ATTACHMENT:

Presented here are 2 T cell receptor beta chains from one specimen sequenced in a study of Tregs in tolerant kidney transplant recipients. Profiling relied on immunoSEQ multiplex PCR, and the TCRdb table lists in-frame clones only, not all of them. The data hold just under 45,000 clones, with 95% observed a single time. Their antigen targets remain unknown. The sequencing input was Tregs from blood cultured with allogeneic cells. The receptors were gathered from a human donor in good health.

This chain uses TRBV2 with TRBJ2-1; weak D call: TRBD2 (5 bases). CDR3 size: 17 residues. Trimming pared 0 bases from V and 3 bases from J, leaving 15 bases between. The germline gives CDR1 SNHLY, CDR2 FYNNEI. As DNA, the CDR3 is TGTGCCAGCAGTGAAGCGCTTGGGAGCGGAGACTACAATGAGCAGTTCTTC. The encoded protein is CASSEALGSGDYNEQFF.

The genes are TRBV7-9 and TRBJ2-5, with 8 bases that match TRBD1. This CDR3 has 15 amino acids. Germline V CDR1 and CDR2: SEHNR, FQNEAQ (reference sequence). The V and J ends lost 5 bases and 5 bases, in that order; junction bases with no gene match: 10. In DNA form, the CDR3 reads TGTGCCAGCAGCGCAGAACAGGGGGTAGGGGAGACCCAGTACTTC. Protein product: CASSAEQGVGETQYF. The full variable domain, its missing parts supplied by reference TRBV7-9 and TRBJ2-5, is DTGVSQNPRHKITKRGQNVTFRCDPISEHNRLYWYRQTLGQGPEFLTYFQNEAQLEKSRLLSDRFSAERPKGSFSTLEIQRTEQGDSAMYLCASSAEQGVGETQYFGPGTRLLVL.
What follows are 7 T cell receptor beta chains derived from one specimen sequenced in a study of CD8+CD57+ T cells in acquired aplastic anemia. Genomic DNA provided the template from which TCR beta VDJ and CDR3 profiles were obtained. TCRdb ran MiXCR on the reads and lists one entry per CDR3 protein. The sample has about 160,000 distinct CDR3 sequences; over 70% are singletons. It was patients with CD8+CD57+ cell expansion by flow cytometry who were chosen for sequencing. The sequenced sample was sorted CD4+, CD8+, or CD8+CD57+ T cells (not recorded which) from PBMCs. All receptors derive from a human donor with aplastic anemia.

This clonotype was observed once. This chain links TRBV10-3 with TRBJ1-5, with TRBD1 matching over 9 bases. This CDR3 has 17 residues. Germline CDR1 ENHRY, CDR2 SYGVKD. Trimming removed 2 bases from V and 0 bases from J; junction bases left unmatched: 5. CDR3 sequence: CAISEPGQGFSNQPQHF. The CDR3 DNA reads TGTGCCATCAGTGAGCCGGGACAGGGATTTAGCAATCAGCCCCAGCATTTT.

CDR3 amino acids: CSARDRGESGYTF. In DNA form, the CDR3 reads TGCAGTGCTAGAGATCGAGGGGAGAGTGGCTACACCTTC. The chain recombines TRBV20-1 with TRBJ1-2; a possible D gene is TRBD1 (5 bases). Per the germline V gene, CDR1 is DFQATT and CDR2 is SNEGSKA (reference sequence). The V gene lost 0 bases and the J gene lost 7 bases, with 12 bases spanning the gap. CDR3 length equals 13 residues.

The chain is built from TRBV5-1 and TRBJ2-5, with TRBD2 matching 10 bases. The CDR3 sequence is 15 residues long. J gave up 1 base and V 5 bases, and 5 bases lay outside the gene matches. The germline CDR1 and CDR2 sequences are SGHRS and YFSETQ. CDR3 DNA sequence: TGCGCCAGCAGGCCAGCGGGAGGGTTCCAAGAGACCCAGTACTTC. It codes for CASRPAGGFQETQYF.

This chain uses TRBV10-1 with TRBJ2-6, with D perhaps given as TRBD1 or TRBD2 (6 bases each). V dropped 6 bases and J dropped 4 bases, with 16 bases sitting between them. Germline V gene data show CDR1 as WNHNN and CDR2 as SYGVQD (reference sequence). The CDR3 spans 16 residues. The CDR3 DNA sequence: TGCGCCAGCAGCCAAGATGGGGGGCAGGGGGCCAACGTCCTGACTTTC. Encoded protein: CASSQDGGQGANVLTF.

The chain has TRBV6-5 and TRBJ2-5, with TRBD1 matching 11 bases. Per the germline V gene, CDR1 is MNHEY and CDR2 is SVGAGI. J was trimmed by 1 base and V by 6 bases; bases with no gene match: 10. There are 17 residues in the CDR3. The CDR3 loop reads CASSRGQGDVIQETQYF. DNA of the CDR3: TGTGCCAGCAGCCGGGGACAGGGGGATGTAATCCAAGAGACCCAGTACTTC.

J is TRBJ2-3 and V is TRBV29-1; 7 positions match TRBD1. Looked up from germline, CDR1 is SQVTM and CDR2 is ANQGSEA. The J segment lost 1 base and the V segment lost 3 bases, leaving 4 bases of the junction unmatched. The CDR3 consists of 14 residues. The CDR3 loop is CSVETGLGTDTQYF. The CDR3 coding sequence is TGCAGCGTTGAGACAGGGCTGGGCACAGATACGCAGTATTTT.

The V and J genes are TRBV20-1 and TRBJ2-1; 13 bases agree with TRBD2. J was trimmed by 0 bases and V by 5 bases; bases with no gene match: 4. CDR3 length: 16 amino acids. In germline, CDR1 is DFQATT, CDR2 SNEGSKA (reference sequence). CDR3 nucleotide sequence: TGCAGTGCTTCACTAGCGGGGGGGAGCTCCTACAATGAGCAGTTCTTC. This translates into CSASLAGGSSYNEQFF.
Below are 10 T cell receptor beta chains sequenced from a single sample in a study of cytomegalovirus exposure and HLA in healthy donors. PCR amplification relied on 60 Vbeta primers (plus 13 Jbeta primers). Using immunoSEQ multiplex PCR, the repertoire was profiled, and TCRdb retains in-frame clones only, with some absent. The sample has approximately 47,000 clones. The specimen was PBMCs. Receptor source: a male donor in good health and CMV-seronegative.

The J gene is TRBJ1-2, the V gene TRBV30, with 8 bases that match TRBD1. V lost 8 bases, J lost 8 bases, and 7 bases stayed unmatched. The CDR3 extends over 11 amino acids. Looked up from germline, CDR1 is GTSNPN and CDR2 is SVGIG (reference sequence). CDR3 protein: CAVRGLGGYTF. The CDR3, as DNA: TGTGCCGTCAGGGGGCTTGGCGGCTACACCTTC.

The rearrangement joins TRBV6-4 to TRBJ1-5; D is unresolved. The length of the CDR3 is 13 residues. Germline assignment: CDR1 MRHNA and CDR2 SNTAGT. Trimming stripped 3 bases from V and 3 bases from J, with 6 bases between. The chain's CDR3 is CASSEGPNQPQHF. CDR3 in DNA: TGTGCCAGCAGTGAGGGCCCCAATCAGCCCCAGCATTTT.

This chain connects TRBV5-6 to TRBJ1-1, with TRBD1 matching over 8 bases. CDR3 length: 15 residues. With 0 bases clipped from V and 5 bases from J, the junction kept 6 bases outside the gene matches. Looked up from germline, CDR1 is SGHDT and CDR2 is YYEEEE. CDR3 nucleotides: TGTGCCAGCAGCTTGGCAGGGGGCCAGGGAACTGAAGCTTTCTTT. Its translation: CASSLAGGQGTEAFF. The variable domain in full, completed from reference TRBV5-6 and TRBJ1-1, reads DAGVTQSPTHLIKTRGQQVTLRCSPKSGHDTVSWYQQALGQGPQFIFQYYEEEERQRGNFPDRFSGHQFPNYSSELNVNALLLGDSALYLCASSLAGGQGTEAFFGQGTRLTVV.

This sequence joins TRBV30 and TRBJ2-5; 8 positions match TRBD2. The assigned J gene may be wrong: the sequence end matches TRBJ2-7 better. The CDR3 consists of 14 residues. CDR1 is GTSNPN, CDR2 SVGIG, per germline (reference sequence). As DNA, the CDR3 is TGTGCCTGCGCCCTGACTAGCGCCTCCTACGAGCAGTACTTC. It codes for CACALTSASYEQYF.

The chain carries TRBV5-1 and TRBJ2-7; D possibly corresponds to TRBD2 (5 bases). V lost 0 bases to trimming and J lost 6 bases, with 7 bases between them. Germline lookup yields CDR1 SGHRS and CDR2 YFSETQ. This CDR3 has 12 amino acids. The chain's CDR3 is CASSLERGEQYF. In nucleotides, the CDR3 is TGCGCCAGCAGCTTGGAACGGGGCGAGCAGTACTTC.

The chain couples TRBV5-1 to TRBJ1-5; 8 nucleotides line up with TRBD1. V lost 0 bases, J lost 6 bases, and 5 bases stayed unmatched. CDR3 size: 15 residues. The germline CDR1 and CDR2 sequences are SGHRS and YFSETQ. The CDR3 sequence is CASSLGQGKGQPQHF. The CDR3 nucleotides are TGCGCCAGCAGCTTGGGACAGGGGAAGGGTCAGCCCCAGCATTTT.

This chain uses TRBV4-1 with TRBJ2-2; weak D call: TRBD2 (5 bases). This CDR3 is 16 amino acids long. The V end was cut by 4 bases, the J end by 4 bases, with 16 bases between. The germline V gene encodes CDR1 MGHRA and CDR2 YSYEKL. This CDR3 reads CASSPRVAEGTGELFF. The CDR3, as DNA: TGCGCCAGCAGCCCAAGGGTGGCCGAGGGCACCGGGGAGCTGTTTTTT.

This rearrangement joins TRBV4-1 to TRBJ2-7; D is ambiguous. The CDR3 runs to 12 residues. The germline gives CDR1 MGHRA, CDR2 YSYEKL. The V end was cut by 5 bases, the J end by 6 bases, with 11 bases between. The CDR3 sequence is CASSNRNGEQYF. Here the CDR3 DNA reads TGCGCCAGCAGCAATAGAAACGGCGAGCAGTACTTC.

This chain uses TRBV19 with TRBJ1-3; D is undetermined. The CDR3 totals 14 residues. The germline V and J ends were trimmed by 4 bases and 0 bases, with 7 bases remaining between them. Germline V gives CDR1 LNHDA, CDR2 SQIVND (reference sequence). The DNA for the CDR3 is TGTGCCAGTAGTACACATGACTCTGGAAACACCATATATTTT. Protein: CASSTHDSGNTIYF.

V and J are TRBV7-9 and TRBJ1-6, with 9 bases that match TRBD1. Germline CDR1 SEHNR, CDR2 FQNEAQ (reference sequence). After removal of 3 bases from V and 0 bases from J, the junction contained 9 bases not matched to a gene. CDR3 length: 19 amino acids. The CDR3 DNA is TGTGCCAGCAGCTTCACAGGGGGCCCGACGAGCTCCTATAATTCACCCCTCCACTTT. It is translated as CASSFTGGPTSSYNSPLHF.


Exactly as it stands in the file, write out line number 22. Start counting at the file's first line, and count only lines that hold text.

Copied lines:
V and J are TRBV7-9 and TRBJ1-6, with 9 bases that match TRBD1. Germline CDR1 SEHNR, CDR2 FQNEAQ (reference sequence). After removal of 3 bases from V and 0 bases from J, the junction contained 9 bases not matched to a gene. CDR3 length: 19 amino acids. The CDR3 DNA is TGTGCCAGCAGCTTCACAGGGGGCCCGACGAGCTCCTATAATTCACCCCTCCACTTT. It is translated as CASSFTGGPTSSYNSPLHF.